Farmers around Clarksdale, MS, must have thought it fishy eight years ago, when ponds were built on 700 acres of good soybean ground.

And when Nature's Catch, Inc. started stocking the ponds with striped bass, it got, well, fishier.

From 2,500 to 3,000 striped bass per acre now grow where there once was a soybean-rice rotation, says Michael Gafford, general manager.

"This heavy clay and mixed soil, which will hold water like a bathtub, is ideal for growing soybeans. But what we take away in soybean production we add in consumption," Gafford says.

"Our striped bass get their energy from corn and wheat in the ration, but 75% of their protein is derived from soybean meal - about 600 tons per year."

At the company's facility near Clarksdale, fish are stocked as fingerlings and harvested 12-18 months later at weights ranging from 1 to 3 lbs. After harvest, the unprocessed fish are transported to U.S. and Canadian markets.

"Our striped bass are also served daily at two local restaurants, the Ranchero in Clarksdale and Crawdads in Merigold, MS," says Gafford.

In summer, Arkansas hatcheries supply Nature's Catch with 4-5" fingerlings.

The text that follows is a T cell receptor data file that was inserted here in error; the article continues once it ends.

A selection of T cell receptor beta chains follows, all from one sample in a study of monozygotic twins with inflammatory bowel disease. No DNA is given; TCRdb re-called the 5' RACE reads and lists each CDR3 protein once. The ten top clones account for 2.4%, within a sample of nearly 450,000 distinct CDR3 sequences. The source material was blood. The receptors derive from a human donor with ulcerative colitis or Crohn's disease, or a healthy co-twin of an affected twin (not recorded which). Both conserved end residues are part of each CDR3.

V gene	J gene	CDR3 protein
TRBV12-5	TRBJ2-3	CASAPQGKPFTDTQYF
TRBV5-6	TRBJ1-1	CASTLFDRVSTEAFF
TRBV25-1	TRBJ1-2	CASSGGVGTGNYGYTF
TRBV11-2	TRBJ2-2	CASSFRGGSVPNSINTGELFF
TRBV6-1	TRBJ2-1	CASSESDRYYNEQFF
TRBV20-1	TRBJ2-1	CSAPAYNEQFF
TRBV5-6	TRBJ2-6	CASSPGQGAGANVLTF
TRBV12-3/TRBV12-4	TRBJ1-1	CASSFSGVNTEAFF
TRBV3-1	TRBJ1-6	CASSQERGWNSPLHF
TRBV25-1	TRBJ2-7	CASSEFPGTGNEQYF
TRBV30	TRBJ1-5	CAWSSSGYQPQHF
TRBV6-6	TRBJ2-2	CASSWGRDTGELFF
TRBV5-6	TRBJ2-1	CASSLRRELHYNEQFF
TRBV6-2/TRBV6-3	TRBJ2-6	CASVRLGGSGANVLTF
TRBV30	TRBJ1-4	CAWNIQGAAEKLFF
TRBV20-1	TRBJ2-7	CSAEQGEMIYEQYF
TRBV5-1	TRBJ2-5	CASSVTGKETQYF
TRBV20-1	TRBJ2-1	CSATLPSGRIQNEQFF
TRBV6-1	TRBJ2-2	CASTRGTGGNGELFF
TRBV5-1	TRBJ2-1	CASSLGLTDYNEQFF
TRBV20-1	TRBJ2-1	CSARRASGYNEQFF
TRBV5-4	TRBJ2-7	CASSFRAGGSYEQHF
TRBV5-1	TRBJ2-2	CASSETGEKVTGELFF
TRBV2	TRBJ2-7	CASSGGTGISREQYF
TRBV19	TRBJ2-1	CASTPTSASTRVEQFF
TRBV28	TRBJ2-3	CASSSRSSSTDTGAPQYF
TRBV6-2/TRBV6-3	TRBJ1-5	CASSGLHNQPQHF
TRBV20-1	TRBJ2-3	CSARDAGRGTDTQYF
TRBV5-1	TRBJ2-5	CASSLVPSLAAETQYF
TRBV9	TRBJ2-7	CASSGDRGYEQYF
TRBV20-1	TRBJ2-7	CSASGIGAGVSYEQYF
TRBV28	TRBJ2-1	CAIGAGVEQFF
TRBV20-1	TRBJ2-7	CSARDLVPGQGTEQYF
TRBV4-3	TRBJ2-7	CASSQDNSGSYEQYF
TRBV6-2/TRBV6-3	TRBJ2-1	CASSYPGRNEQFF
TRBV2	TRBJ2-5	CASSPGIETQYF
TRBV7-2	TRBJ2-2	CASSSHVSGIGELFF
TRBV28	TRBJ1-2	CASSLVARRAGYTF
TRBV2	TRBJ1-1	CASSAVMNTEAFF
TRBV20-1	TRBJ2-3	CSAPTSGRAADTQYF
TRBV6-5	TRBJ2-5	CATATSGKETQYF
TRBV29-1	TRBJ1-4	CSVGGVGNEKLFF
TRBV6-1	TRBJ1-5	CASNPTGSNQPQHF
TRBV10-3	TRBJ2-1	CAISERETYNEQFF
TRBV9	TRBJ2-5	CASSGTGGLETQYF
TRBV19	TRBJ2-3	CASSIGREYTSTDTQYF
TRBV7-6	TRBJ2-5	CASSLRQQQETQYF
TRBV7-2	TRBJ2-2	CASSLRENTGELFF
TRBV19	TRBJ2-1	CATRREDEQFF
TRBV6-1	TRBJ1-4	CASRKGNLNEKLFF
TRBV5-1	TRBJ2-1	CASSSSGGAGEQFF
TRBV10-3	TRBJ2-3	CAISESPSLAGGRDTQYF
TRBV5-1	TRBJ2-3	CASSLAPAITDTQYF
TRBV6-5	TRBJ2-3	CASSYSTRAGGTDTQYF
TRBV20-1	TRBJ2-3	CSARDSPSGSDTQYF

"The cold-blooded fish aggressively take food only in the six warmest months. During the fall and winter months, they suspend themselves in water columns, much the same as catfish or crappie, and consume very little feed."

Fish are harvested at all times of the year to fill broker orders. Currently, they're sold for about $10/lb, roughly twice what catfish bring. But striped bass are more expensive to raise.

"The catfish grower can sell all the fish he wants to produce - at a price," says Gafford. "Our market is much smaller. Our feed costs are about double those for catfish and the capital investments are much higher. Catfish growers will stock from 7,000 to 10,000 fish per acre. Our stocking rates are a third of that."

Striped bass are much more sensitive to low oxygen levels than catfish, Gafford says. The oxygen levels in each pond are checked every hour at night during the growing season.

"We do not have to watch it as closely during daylight, for the green algae, through photosynthesis, produce the needed oxygen. At night the respiration of the algae consumes the oxygen."

Each pond has stationary electric units that propel paddles to oxygenate the water.

"However, in case of emergency - low oxygen, etc. - we bring in portable diesel units with ptos to drive additional agitator units," says Gafford.